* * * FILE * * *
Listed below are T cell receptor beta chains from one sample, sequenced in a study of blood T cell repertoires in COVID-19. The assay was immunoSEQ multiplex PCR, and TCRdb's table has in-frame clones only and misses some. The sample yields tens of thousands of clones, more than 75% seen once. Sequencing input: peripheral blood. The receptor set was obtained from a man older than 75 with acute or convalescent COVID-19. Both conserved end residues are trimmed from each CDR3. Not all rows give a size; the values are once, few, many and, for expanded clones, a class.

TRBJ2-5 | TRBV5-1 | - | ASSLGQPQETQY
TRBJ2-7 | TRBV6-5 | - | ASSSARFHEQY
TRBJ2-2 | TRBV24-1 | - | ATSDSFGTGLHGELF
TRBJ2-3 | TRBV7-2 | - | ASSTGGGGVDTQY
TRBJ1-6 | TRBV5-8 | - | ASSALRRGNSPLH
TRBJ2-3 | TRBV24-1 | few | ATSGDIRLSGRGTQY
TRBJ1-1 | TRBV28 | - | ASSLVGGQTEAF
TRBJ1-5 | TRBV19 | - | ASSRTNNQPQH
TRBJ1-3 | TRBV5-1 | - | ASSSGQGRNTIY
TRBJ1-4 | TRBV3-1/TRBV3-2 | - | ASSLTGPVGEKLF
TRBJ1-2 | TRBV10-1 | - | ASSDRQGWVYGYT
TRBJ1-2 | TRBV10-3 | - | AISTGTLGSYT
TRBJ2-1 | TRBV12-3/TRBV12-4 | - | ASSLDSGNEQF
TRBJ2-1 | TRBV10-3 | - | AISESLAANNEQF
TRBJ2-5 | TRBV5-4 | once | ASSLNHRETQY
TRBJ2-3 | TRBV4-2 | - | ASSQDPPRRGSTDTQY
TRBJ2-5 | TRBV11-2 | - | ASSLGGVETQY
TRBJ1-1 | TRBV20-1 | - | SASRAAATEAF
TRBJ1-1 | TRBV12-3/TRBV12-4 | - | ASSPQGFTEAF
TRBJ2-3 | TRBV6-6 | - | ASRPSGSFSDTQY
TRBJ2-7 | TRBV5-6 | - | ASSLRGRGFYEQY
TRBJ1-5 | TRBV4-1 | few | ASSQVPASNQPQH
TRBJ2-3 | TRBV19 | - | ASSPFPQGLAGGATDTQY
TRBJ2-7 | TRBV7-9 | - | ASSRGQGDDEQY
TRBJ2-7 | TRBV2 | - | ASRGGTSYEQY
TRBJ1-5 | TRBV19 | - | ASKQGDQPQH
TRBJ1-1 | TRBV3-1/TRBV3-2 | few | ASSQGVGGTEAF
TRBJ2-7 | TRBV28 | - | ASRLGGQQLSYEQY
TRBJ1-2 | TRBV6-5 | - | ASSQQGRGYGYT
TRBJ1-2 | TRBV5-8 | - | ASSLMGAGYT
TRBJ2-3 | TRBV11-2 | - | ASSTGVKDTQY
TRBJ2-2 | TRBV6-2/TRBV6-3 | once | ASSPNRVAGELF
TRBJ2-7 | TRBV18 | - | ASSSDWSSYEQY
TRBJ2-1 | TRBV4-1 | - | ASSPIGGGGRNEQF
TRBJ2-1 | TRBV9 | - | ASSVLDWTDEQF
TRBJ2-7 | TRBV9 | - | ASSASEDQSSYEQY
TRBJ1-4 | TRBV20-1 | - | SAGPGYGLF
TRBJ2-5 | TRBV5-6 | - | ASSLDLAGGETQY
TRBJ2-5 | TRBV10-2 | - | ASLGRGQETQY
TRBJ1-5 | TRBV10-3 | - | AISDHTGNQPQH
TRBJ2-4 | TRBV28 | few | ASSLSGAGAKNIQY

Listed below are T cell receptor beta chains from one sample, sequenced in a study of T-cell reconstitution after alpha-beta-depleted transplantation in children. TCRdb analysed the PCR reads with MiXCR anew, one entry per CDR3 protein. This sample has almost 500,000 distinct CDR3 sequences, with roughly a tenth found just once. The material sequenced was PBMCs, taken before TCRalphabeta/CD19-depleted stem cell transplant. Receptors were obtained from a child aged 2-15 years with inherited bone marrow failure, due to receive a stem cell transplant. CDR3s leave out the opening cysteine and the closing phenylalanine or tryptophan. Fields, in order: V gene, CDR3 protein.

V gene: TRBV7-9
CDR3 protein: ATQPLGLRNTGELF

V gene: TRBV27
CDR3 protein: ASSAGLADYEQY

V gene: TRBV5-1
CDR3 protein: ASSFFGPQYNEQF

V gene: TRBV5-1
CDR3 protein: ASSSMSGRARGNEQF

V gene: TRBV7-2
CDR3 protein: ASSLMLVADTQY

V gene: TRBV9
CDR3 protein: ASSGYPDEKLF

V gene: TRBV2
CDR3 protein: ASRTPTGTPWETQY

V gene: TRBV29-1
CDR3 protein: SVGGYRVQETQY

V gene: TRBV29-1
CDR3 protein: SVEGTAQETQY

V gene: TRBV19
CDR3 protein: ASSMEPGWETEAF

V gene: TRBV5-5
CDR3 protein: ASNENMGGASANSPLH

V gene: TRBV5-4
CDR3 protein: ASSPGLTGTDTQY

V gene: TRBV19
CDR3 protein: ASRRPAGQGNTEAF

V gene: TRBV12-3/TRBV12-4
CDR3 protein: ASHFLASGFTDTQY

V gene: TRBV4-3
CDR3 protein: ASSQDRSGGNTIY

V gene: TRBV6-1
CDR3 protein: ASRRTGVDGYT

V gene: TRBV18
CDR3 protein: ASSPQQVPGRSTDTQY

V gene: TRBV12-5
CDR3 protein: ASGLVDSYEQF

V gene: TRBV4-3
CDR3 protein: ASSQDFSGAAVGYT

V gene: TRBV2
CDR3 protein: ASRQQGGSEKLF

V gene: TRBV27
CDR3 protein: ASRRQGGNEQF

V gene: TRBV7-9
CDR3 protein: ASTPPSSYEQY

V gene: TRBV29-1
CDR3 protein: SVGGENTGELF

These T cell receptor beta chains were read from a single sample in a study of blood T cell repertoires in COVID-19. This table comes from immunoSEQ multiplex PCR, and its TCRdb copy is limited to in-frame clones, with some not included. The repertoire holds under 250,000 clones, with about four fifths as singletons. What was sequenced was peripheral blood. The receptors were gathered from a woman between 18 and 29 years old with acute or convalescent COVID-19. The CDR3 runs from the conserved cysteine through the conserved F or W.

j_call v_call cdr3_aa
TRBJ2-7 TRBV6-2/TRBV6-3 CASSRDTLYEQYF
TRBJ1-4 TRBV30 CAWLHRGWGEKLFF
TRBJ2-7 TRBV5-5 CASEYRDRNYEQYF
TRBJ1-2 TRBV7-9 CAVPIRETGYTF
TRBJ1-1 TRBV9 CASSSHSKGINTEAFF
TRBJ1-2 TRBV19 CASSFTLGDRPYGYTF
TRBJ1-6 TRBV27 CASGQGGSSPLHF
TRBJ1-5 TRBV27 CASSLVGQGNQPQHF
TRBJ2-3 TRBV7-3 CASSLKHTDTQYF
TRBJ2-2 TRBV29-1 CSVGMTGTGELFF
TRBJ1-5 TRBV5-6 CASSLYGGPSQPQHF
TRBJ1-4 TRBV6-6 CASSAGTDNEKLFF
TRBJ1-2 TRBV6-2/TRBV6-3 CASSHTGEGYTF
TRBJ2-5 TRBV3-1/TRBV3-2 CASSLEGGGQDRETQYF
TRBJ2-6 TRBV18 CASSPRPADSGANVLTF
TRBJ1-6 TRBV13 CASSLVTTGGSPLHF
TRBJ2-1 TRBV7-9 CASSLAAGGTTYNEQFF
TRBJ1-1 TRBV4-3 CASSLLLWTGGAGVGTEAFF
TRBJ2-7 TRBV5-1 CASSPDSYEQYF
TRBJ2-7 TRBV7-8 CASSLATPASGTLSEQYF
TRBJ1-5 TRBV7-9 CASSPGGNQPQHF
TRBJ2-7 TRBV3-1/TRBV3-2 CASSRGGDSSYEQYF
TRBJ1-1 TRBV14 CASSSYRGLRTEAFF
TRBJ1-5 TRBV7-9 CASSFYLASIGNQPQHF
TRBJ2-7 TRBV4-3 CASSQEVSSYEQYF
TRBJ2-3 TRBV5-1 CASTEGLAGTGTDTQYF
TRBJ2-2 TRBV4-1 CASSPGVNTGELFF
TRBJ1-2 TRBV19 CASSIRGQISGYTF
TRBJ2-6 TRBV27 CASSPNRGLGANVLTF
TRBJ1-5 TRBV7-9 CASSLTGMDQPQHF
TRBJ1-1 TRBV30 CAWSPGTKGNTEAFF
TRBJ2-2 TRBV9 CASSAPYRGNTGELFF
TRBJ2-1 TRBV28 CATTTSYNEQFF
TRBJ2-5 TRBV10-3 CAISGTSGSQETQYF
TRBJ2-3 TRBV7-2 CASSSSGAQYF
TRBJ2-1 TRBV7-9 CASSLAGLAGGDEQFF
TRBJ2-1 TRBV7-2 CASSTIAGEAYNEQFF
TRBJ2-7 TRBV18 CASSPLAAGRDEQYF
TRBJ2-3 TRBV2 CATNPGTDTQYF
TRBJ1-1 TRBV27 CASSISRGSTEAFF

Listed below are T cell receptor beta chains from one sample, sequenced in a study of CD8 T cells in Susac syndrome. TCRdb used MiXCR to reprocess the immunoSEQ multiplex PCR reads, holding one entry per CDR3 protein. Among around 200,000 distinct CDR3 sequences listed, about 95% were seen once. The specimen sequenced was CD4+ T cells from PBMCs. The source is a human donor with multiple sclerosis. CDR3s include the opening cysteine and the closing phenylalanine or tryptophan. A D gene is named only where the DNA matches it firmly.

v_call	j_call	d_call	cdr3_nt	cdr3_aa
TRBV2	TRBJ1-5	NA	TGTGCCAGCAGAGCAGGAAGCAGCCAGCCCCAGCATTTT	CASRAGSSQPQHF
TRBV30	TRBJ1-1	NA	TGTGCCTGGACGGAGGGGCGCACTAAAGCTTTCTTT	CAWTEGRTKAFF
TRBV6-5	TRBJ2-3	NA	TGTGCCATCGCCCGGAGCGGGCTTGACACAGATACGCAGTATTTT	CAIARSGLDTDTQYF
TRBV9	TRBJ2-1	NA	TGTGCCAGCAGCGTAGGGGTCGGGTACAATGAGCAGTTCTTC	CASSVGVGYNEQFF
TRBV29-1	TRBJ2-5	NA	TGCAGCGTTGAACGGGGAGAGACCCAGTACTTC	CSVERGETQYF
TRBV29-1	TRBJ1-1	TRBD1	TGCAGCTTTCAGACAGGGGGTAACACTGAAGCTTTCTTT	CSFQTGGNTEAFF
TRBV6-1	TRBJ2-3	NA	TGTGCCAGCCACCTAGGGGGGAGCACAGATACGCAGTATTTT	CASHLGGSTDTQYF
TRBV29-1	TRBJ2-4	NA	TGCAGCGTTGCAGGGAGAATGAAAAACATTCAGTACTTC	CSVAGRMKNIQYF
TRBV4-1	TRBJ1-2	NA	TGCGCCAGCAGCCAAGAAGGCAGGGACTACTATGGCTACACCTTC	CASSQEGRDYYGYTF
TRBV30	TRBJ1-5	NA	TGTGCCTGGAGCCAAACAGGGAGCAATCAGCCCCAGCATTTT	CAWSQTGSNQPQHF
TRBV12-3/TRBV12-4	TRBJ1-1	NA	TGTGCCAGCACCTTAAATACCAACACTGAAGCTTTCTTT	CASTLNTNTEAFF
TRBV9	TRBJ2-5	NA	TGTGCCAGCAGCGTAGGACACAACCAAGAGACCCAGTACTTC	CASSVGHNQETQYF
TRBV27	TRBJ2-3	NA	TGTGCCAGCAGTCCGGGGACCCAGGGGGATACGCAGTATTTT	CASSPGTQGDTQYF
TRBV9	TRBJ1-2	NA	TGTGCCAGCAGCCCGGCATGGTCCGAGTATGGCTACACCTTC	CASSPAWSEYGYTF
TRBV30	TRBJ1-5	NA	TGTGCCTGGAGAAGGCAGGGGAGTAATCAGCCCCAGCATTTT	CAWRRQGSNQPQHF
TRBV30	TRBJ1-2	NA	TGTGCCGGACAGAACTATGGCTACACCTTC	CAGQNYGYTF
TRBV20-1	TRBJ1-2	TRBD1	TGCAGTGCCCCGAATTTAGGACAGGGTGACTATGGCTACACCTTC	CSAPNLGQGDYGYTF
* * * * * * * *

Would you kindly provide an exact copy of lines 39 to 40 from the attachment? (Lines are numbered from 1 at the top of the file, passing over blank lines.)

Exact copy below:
TRBJ2-5 | TRBV5-6 | - | ASSLDLAGGETQY
TRBJ2-5 | TRBV10-2 | - | ASLGRGQETQY